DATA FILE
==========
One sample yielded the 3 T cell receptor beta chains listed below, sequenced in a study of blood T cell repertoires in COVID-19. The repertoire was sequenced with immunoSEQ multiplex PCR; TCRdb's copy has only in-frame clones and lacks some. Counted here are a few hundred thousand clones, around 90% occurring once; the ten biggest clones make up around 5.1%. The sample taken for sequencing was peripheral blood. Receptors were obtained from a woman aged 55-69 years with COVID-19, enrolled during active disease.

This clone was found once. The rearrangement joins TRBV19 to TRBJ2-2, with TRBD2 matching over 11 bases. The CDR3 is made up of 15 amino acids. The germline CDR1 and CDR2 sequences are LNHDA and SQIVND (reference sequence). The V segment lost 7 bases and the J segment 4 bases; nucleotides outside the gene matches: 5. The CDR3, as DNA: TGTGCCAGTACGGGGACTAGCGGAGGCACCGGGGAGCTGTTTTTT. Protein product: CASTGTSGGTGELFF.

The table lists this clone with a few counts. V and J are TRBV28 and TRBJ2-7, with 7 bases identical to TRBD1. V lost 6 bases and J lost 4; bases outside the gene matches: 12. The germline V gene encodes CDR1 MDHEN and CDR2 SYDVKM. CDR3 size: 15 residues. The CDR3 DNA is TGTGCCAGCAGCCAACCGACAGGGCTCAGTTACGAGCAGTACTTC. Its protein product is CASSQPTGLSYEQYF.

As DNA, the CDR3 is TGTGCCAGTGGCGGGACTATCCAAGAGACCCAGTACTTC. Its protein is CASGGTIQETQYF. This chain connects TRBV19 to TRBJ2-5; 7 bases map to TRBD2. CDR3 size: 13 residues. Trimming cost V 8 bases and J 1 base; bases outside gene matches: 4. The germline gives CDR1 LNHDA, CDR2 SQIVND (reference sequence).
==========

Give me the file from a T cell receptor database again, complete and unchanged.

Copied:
One sample yielded the 3 T cell receptor beta chains listed below, sequenced in a study of blood T cell repertoires in COVID-19. The repertoire was sequenced with immunoSEQ multiplex PCR; TCRdb's copy has only in-frame clones and lacks some. Counted here are a few hundred thousand clones, around 90% occurring once; the ten biggest clones make up around 5.1%. The sample taken for sequencing was peripheral blood. Receptors were obtained from a woman aged 55-69 years with COVID-19, enrolled during active disease.

This clone was found once. The rearrangement joins TRBV19 to TRBJ2-2, with TRBD2 matching over 11 bases. The CDR3 is made up of 15 amino acids. The germline CDR1 and CDR2 sequences are LNHDA and SQIVND (reference sequence). The V segment lost 7 bases and the J segment 4 bases; nucleotides outside the gene matches: 5. The CDR3, as DNA: TGTGCCAGTACGGGGACTAGCGGAGGCACCGGGGAGCTGTTTTTT. Protein product: CASTGTSGGTGELFF.

The table lists this clone with a few counts. V and J are TRBV28 and TRBJ2-7, with 7 bases identical to TRBD1. V lost 6 bases and J lost 4; bases outside the gene matches: 12. The germline V gene encodes CDR1 MDHEN and CDR2 SYDVKM. CDR3 size: 15 residues. The CDR3 DNA is TGTGCCAGCAGCCAACCGACAGGGCTCAGTTACGAGCAGTACTTC. Its protein product is CASSQPTGLSYEQYF.

As DNA, the CDR3 is TGTGCCAGTGGCGGGACTATCCAAGAGACCCAGTACTTC. Its protein is CASGGTIQETQYF. This chain connects TRBV19 to TRBJ2-5; 7 bases map to TRBD2. CDR3 size: 13 residues. Trimming cost V 8 bases and J 1 base; bases outside gene matches: 4. The germline gives CDR1 LNHDA, CDR2 SQIVND (reference sequence).